The Coast Guard should reevaluate deck officer training in light of mistakes made on the merchant ship.
A search team on the Woods Hole Oceanographic Institution’s research vessel Atlantis looked intently at their video screens and other remote sensors in the early morning hours of 26 April 2016. Three miles below, remotely operated vehicles (ROVs) scanned the bottom for clues to the location of the mast that had carried the SS El Faro’s simplified voyage data recorder (S-VDR).
The U.S.-flagged El Faro, under Master Michael Davidson, had gone down with all hands on 1 October 2015, during Hurricane Joaquin, and the U.S. Coast Guard and National Transportation Safety Board (NTSB) investigations were under way. The USNS Apache (T-ATF-172) had located the wreck in November 2015, but now the search was on for the one piece of evidence that could tell investigators what was happening on the bridge as the cargo ship faced the storm, lost power, and ultimately sank.
One of the ROVs scoured the wreckage with powerful strobe lights and cameras, looking for the bridge and the S-VDR mast, which had separated from the main body during the sinking. A strobe flash bounced off a ragged piece of reflective tape on the body of the S-VDR, but the device was in a difficult spot, and the Atlantis’s crew realized they lacked the right equipment to retrieve it.
The Apache returned to the site in August 2016 and recovered it, sending it to the NTSB in Washington for analysis. The S-VDR’s small memory chip contained 26 hours of audio recordings of critical bridge voice communication, as well as navigational information and marine radar screen shots. The tale it would tell across more than 500 pages of transcript is of a tragedy that offers stark lessons for mariners and an opportunity for the Coast Guard to reevaluate its standards for training them.
The Coast Guard investigation included three formal public hearings, countless interviews, analysis of the critical S-VDR information, documentary evidence, and inspections of the El Faro’s sister ship, the El Yunque. The S-VDR contained the audio recordings from microphones on the navigation bridge and provided extensive clues to key decisions that were made in the days leading up to the sinking of the vessel. Ten hours of the 26-hour audio eventually were transcribed for the record after the investigation teams listened to the entire recording multiple times and made notes on additional information of great value—such as voice inflection and the ambient sounds of the ship and the weather as the hurricane intensified.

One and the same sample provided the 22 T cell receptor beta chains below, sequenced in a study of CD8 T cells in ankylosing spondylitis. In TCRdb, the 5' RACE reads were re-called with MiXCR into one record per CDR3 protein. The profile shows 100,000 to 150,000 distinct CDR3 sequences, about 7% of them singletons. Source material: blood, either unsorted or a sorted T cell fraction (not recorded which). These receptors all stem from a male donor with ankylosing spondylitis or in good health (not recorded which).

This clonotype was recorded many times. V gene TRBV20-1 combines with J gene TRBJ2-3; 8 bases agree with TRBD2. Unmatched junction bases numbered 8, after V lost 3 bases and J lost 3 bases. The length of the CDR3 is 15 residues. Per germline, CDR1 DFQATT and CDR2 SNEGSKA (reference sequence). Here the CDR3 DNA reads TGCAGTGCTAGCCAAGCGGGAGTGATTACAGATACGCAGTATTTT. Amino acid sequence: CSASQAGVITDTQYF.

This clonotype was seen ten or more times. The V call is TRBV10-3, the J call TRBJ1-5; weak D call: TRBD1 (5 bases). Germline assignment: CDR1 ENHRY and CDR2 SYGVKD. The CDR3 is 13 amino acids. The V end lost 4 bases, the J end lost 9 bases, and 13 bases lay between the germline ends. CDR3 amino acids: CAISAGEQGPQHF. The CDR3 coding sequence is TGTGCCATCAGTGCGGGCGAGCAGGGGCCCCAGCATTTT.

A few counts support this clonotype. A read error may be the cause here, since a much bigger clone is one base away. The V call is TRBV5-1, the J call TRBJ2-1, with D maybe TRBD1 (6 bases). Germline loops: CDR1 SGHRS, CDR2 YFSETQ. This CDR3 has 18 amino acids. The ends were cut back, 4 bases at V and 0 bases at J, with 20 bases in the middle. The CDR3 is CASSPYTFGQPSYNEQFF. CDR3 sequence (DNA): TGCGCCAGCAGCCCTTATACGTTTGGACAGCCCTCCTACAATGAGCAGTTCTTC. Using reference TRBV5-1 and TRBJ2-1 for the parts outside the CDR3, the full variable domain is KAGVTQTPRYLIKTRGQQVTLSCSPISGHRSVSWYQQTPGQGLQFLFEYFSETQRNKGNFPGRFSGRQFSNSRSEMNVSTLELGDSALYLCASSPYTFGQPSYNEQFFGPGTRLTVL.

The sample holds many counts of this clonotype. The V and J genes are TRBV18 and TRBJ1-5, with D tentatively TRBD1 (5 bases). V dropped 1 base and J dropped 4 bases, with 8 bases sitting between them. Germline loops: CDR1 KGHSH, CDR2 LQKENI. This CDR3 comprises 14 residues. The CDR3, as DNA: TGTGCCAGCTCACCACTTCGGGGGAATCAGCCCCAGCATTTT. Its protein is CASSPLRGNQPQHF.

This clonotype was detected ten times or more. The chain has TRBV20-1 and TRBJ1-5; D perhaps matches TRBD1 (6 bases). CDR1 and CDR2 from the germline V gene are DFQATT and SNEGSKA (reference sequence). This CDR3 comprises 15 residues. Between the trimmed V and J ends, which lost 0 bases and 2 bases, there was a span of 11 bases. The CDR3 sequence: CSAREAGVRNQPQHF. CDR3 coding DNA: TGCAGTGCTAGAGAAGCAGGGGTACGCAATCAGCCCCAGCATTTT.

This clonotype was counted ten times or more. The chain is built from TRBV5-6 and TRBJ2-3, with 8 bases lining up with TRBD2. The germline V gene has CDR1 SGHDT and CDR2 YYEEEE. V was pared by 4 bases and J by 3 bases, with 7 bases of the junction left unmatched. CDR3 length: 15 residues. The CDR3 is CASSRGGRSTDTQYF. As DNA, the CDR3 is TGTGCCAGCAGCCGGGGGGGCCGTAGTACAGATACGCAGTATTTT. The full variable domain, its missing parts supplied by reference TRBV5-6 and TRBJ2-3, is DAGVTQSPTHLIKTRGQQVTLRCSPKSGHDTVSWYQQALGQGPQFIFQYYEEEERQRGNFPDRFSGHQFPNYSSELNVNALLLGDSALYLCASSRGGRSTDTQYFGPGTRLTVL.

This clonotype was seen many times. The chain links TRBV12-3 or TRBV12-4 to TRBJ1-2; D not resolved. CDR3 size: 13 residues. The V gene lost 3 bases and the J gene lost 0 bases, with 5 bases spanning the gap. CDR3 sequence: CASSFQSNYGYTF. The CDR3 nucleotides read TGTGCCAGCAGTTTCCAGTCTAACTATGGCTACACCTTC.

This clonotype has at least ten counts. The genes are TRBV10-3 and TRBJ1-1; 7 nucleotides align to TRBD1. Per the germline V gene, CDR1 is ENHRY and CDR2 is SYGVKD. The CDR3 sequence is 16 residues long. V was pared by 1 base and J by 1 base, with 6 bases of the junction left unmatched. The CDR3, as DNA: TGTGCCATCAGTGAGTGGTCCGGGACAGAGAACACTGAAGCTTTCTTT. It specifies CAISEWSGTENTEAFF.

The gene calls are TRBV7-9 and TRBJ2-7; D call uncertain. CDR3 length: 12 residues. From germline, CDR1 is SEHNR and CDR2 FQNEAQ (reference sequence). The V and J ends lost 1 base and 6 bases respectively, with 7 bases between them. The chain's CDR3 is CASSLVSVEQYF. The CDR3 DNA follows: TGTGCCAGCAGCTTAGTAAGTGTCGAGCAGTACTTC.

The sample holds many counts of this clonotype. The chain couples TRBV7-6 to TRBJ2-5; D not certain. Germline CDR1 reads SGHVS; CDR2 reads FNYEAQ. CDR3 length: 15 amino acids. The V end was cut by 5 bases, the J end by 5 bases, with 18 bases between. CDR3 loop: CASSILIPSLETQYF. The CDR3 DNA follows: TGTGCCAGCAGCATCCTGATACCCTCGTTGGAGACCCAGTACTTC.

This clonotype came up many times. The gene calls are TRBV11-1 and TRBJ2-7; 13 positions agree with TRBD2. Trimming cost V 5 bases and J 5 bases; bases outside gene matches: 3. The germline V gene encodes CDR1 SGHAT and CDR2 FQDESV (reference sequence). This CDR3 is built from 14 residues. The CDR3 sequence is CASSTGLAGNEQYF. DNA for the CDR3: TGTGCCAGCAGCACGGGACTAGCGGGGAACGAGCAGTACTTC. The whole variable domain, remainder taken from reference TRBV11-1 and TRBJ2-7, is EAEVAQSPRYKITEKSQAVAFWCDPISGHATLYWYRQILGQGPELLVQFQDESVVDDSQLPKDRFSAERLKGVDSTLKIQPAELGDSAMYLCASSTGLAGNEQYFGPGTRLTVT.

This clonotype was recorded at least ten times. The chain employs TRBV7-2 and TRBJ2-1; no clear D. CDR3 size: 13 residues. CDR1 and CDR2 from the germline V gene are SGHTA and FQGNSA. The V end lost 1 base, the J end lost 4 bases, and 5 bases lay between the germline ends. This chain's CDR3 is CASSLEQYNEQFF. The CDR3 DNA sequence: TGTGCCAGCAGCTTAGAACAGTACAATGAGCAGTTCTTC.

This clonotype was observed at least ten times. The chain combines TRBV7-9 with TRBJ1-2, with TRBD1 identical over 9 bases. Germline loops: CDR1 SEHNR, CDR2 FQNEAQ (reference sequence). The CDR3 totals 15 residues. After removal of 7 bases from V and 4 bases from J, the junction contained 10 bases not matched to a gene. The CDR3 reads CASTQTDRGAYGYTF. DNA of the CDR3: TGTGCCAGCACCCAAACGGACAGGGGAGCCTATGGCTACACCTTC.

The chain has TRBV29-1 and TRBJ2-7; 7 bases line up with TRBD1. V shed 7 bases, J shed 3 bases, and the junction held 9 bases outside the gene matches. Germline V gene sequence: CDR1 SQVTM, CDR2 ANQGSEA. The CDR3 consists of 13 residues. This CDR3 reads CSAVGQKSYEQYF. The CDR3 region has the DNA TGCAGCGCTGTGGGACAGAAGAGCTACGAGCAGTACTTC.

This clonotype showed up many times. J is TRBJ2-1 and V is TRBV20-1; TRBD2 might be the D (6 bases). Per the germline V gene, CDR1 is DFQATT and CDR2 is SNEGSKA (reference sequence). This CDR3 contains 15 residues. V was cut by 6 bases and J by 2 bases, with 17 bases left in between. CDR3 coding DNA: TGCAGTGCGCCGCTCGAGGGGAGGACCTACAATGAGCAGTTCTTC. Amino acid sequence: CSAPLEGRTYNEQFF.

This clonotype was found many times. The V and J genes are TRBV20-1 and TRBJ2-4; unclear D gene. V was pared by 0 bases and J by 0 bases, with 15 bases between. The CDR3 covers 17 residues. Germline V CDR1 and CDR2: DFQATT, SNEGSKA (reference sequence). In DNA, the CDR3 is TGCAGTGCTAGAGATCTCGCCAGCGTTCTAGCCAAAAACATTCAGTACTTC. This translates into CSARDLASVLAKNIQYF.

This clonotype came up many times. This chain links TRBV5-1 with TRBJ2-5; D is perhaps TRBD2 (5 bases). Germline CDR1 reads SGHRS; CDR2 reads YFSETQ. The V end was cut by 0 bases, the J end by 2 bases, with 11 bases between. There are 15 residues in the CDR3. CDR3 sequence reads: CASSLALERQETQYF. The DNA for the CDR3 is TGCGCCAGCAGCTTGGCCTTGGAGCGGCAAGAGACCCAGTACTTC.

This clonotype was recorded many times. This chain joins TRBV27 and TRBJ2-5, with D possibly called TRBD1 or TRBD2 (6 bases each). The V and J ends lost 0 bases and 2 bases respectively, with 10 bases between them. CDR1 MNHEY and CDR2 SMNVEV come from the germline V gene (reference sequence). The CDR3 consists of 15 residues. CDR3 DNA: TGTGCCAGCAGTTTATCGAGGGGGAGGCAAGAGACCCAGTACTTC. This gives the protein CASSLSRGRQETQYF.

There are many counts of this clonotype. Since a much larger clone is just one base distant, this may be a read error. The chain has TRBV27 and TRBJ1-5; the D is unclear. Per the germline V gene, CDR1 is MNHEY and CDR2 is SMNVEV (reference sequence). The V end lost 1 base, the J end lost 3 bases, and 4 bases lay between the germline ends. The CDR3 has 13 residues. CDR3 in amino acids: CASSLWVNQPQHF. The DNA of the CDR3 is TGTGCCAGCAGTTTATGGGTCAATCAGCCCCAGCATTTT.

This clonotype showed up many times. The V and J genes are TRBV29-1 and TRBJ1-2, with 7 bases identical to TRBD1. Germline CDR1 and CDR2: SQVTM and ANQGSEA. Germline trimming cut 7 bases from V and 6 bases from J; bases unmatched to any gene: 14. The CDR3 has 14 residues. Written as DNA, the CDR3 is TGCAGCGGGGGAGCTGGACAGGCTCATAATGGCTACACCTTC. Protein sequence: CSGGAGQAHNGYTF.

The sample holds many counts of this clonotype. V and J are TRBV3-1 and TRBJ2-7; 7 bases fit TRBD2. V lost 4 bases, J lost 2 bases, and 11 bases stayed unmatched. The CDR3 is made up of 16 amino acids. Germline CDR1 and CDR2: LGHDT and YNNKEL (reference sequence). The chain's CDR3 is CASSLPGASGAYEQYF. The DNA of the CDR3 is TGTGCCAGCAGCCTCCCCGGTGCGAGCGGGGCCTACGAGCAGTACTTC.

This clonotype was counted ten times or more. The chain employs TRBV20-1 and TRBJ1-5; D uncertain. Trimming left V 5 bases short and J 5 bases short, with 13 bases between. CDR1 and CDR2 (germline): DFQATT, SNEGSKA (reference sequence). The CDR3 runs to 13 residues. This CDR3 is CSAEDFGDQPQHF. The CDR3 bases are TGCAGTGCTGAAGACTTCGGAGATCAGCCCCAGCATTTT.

The Coast Guard’s Report of Investigation offered conclusions relating to bridge operations by the ship’s master and crew, parent company TOTE Maritime, and voyage planning:
184.108.40.206. TOTE and the Master did not adequately identify the risk of heavy weather when preparing, evaluating, and approving the voyage plan prior to departure on the accident voyage. . . .
220.127.116.11. TOTE did not provide the tools and protocols for accurate weather observations. The Master and navigation crew did not adequately or accurately assess and report observed weather conditions. . . .
18.104.22.168. The Master did not effectively integrate the use of Bridge Resource Management [BRM] techniques during the accident voyage. Furthermore, the Master of El Faro did not order a reduction in the speed or consider the limitations of the engineering plant as El Faro converged on a rapidly intensifying hurricane. This resulted in loss of propulsion, cargo shifting and flooding. . . .
The investigation’s scrutiny of the master’s BRM and risk identification in particular bear further discussion.
Bridge Resource Management
How the bridge teams functioned within each watch and across the different bridge watch teams on the accident voyage came in for close attention.
Before encountering heavy weather, the El Faro’s master did not gather the critical members of the crew to plan for vessel operations heading into a developing tropical system. The evidence indicates Davidson tended to deal with key decision makers one-on-one. This prevented development and communication of a cohesive navigation strategy that would have safeguarded the crew and vessel from serious risk.
Davidson continually downplayed the concerns of the bridge team, mischaracterizing an intensifying hurricane as a “low” or insisting that this weather was nothing when compared to Alaskan weather. Each time the bridge crew raised a concern, Davidson deflected its increasing anxiety.